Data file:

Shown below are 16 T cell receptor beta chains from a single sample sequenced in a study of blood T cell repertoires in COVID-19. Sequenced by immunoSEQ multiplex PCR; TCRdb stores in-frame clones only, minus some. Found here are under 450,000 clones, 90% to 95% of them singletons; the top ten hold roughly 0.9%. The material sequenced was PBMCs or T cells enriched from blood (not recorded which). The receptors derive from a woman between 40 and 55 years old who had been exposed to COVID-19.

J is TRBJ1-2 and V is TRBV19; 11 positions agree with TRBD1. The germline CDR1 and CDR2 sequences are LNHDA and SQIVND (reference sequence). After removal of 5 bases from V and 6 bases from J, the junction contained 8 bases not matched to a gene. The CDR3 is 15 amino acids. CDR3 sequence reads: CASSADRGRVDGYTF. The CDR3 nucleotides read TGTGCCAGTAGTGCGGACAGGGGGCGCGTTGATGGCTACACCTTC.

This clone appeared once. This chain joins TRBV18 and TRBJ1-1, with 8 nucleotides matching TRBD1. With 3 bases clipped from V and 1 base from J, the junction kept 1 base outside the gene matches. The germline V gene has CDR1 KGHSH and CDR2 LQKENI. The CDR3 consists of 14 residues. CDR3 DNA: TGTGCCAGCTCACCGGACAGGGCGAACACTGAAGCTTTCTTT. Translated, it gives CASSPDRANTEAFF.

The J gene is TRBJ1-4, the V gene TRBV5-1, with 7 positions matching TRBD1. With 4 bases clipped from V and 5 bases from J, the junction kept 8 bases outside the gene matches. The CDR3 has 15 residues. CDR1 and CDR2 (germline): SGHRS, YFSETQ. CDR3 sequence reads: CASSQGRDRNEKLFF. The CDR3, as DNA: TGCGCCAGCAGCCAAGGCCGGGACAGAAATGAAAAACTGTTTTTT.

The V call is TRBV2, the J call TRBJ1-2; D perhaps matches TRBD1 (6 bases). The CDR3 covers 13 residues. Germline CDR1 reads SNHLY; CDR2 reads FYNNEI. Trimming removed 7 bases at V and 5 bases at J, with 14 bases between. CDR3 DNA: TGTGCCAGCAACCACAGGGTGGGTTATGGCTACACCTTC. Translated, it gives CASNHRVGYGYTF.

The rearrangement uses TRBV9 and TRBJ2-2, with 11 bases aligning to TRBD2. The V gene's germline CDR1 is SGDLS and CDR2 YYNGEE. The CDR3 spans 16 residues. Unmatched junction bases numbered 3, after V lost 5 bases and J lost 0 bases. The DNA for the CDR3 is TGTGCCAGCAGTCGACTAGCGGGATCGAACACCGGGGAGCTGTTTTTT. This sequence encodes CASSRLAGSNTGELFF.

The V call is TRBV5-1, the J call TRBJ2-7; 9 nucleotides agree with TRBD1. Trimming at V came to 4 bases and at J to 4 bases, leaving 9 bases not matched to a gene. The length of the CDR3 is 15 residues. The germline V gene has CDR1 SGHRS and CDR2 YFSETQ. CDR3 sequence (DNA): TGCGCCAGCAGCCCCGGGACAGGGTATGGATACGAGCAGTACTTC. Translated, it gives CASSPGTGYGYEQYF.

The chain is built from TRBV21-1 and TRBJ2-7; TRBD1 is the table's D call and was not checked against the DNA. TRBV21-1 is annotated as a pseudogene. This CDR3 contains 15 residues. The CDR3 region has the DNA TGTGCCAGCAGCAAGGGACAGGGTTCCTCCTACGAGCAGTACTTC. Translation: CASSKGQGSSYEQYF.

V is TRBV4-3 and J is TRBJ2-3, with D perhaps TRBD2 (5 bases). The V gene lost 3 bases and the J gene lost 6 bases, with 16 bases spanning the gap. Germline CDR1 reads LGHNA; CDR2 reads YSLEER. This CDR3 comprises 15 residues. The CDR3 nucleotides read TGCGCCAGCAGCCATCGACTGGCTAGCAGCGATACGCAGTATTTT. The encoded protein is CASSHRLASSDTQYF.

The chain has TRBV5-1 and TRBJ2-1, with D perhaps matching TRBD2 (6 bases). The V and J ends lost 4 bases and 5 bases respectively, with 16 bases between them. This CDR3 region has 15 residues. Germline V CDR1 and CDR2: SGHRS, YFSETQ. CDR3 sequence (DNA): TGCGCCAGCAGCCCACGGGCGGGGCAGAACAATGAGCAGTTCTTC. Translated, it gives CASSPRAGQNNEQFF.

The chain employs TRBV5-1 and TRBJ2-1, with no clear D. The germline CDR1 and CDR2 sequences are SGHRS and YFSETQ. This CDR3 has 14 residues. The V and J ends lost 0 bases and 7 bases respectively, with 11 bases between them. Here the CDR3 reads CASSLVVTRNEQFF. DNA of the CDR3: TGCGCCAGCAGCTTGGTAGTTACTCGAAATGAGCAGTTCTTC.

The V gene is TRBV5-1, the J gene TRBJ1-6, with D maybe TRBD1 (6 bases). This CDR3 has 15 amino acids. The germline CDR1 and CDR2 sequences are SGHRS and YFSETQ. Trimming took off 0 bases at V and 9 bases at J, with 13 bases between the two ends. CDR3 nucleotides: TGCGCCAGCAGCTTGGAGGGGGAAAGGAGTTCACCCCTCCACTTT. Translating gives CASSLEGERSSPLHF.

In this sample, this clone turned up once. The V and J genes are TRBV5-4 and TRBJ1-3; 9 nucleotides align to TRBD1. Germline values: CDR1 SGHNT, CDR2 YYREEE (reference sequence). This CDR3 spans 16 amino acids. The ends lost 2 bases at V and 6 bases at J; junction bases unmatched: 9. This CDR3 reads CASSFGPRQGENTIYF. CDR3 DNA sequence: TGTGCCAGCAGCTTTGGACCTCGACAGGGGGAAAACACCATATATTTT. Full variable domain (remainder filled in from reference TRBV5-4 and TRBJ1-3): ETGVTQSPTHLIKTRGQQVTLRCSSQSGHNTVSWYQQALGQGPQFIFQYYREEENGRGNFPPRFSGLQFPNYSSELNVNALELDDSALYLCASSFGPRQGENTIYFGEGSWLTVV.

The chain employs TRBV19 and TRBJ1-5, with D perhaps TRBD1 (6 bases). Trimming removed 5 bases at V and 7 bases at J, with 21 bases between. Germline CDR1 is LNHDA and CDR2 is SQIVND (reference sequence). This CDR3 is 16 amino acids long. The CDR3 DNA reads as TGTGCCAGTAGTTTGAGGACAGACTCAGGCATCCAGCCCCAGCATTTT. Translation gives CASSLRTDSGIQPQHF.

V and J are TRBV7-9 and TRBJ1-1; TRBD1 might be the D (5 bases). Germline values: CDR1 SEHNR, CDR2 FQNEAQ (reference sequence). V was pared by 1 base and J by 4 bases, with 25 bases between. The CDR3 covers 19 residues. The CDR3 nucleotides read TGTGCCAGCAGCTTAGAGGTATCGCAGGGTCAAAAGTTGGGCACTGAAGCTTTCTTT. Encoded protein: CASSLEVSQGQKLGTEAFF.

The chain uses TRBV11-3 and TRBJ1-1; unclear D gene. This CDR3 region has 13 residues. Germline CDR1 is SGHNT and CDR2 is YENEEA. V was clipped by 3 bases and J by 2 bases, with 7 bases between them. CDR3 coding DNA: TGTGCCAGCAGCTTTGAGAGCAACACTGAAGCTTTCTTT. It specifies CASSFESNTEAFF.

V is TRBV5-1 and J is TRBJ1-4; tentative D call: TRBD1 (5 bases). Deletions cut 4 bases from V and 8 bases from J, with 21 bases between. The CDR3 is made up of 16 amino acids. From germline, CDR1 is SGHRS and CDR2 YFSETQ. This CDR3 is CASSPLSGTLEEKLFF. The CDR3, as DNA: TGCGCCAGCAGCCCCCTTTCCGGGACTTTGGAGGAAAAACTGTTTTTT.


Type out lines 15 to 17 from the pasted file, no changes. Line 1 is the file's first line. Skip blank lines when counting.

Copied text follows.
V and J are TRBV7-9 and TRBJ1-1; TRBD1 might be the D (5 bases). Germline values: CDR1 SEHNR, CDR2 FQNEAQ (reference sequence). V was pared by 1 base and J by 4 bases, with 25 bases between. The CDR3 covers 19 residues. The CDR3 nucleotides read TGTGCCAGCAGCTTAGAGGTATCGCAGGGTCAAAAGTTGGGCACTGAAGCTTTCTTT. Encoded protein: CASSLEVSQGQKLGTEAFF.

The chain uses TRBV11-3 and TRBJ1-1; unclear D gene. This CDR3 region has 13 residues. Germline CDR1 is SGHNT and CDR2 is YENEEA. V was clipped by 3 bases and J by 2 bases, with 7 bases between them. CDR3 coding DNA: TGTGCCAGCAGCTTTGAGAGCAACACTGAAGCTTTCTTT. It specifies CASSFESNTEAFF.

V is TRBV5-1 and J is TRBJ1-4; tentative D call: TRBD1 (5 bases). Deletions cut 4 bases from V and 8 bases from J, with 21 bases between. The CDR3 is made up of 16 amino acids. From germline, CDR1 is SGHRS and CDR2 YFSETQ. This CDR3 is CASSPLSGTLEEKLFF. The CDR3, as DNA: TGCGCCAGCAGCCCCCTTTCCGGGACTTTGGAGGAAAAACTGTTTTTT.